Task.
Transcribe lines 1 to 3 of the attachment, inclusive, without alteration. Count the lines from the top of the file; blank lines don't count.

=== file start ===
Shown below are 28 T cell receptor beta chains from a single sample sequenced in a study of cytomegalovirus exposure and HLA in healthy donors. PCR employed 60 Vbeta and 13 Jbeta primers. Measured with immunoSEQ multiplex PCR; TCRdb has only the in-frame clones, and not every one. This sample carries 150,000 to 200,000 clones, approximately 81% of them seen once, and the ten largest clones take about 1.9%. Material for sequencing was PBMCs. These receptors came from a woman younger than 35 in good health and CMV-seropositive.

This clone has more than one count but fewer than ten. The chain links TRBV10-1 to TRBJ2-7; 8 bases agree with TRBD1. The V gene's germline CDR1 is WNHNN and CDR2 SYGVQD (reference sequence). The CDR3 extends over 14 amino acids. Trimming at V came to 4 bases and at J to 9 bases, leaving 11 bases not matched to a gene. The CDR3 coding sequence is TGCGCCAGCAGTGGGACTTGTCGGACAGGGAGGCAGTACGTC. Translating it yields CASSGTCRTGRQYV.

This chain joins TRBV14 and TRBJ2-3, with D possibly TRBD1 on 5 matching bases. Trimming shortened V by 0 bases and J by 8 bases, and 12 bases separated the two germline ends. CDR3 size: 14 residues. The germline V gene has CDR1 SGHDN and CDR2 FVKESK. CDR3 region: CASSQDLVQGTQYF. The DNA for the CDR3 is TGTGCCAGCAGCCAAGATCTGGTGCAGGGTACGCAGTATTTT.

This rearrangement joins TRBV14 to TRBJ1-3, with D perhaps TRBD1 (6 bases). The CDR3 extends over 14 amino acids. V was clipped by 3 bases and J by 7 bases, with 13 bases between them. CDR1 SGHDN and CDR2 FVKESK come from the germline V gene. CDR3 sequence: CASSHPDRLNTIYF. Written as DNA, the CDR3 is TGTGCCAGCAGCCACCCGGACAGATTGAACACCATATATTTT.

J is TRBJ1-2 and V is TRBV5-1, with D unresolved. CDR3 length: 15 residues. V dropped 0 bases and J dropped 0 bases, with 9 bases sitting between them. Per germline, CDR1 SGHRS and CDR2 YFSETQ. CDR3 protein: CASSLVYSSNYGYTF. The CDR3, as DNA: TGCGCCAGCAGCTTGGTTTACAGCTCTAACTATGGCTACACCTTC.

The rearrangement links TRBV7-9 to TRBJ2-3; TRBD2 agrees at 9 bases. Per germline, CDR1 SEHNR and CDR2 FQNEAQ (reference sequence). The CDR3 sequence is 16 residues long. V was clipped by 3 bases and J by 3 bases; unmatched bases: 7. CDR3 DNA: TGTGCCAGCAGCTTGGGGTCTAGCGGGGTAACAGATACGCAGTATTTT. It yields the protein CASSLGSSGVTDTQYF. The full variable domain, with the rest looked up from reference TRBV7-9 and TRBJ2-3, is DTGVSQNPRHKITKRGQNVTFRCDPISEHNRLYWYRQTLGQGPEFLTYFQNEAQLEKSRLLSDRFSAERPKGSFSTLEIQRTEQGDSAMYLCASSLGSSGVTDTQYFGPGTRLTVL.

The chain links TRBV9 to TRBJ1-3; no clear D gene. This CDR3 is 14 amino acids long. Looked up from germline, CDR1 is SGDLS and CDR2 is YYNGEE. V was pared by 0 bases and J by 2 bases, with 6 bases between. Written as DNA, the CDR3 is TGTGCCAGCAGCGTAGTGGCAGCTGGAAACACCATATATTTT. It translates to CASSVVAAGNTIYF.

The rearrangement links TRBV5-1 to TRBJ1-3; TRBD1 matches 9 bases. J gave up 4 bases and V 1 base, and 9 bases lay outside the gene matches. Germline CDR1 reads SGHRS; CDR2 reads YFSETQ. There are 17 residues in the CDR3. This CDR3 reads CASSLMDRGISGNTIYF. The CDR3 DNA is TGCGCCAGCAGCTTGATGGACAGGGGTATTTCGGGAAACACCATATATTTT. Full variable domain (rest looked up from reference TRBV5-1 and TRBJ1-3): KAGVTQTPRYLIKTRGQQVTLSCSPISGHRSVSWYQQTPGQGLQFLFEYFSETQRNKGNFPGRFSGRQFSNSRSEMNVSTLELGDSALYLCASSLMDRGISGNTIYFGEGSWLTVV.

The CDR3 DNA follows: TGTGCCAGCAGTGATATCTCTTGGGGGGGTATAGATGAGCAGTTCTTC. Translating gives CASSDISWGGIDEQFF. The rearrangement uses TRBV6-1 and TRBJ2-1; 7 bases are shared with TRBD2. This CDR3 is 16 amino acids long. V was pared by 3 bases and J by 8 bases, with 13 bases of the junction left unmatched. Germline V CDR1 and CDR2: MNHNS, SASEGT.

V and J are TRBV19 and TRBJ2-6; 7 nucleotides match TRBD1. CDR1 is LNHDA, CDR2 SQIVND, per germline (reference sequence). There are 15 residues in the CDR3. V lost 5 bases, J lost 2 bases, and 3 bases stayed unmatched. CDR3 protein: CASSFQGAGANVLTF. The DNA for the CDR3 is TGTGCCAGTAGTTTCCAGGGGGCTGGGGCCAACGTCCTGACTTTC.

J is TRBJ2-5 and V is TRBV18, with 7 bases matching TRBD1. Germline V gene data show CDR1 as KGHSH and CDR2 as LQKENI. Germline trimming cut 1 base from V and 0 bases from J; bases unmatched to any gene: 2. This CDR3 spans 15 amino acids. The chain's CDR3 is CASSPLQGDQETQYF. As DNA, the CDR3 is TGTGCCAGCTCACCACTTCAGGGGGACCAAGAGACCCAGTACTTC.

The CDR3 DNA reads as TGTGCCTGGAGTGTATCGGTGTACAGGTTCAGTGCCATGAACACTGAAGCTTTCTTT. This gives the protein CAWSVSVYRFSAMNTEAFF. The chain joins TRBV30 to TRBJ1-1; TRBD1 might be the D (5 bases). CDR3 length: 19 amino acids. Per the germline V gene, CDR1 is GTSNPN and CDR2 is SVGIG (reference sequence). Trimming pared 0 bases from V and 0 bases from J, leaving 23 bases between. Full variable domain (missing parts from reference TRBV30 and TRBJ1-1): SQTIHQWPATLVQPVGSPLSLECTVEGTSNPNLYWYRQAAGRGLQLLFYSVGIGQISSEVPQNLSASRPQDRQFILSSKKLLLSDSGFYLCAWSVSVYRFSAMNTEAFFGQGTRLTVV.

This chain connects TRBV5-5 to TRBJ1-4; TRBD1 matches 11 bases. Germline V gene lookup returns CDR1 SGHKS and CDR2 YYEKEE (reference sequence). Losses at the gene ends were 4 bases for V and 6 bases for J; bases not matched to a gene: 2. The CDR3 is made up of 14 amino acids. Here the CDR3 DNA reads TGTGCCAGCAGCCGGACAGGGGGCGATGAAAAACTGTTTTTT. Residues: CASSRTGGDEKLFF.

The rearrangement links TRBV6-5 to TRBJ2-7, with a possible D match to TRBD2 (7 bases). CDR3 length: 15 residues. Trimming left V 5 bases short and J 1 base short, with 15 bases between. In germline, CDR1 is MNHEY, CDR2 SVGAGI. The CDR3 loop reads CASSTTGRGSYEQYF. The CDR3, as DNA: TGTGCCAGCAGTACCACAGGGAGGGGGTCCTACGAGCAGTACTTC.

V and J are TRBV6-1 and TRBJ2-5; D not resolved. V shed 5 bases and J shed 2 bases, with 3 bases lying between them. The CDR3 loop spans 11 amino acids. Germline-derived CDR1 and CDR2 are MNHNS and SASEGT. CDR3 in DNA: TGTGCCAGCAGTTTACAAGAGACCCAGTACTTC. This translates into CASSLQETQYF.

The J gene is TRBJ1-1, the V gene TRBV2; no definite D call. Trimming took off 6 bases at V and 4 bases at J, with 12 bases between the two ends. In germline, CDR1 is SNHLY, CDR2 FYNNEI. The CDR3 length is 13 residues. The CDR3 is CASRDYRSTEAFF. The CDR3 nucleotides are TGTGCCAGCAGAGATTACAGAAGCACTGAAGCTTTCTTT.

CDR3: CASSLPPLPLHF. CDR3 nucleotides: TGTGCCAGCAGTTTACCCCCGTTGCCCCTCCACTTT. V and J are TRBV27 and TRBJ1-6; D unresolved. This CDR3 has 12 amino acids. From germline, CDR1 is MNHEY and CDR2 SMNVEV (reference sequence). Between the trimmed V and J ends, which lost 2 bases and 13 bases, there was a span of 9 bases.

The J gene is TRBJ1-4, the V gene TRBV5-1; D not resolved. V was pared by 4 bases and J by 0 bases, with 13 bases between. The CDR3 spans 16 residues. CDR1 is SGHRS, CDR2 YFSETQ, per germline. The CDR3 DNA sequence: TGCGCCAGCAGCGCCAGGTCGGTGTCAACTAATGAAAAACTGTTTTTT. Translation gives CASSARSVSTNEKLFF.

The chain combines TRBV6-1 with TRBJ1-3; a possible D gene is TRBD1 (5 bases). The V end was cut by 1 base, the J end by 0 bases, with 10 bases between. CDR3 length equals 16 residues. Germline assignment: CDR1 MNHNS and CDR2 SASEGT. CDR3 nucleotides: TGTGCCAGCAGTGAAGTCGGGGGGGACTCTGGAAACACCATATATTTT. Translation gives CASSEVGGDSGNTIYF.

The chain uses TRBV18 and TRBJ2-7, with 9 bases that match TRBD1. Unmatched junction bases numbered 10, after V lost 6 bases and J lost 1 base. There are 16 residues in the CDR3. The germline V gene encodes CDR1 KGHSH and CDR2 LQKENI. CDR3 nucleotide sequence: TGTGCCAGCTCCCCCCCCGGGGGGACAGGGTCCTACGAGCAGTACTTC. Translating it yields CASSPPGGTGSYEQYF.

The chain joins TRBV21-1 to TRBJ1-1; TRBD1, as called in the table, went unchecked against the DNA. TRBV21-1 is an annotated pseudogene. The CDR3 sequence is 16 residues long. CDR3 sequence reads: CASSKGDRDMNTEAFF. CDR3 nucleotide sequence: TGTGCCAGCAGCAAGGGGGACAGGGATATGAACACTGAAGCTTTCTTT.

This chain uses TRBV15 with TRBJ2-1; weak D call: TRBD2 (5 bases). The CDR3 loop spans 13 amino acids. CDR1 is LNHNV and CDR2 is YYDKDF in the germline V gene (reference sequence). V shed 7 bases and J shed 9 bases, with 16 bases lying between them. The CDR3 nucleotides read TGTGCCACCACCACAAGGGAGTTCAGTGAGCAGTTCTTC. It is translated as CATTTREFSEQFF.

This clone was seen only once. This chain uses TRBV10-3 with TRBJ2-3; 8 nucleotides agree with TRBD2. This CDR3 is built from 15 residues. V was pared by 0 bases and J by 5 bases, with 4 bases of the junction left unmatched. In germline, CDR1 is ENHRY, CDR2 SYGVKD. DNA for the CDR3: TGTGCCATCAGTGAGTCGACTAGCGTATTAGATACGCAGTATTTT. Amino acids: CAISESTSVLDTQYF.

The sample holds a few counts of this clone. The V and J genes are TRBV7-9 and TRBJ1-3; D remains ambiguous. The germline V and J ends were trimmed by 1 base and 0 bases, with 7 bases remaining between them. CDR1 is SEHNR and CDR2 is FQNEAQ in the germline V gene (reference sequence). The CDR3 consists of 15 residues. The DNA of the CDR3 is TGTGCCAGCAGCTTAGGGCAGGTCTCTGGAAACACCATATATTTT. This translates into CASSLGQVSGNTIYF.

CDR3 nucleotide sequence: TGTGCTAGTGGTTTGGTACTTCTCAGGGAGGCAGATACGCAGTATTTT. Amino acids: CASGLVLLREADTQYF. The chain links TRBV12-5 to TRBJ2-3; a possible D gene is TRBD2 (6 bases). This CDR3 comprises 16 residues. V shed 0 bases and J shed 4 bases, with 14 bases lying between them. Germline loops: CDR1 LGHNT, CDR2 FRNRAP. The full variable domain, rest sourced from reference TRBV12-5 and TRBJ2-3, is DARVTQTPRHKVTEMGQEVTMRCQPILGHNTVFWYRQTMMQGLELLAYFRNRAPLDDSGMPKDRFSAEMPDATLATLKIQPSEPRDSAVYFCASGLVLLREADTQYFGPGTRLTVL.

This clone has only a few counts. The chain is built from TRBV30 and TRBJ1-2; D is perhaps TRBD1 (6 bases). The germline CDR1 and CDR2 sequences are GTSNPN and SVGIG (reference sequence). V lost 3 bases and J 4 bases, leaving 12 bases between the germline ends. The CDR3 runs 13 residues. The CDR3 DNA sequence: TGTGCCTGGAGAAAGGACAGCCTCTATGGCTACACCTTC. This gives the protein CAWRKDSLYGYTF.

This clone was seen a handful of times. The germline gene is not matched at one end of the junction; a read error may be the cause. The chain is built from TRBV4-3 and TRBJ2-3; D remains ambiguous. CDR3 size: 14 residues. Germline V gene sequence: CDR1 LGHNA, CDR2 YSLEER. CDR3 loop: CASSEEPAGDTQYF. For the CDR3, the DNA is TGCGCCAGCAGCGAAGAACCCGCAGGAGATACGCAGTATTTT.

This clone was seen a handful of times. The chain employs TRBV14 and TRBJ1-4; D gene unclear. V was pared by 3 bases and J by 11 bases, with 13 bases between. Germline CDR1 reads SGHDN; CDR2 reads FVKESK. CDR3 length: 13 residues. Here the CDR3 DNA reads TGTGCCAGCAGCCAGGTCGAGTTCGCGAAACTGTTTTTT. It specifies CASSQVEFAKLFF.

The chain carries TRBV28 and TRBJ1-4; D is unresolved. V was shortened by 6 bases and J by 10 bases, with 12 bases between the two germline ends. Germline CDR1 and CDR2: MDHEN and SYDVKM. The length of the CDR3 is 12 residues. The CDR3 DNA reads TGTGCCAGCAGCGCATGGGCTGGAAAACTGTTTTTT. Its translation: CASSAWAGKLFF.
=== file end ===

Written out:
Shown below are 28 T cell receptor beta chains from a single sample sequenced in a study of cytomegalovirus exposure and HLA in healthy donors. PCR employed 60 Vbeta and 13 Jbeta primers. Measured with immunoSEQ multiplex PCR; TCRdb has only the in-frame clones, and not every one. This sample carries 150,000 to 200,000 clones, approximately 81% of them seen once, and the ten largest clones take about 1.9%. Material for sequencing was PBMCs. These receptors came from a woman younger than 35 in good health and CMV-seropositive.

This clone has more than one count but fewer than ten. The chain links TRBV10-1 to TRBJ2-7; 8 bases agree with TRBD1. The V gene's germline CDR1 is WNHNN and CDR2 SYGVQD (reference sequence). The CDR3 extends over 14 amino acids. Trimming at V came to 4 bases and at J to 9 bases, leaving 11 bases not matched to a gene. The CDR3 coding sequence is TGCGCCAGCAGTGGGACTTGTCGGACAGGGAGGCAGTACGTC. Translating it yields CASSGTCRTGRQYV.

This chain joins TRBV14 and TRBJ2-3, with D possibly TRBD1 on 5 matching bases. Trimming shortened V by 0 bases and J by 8 bases, and 12 bases separated the two germline ends. CDR3 size: 14 residues. The germline V gene has CDR1 SGHDN and CDR2 FVKESK. CDR3 region: CASSQDLVQGTQYF. The DNA for the CDR3 is TGTGCCAGCAGCCAAGATCTGGTGCAGGGTACGCAGTATTTT.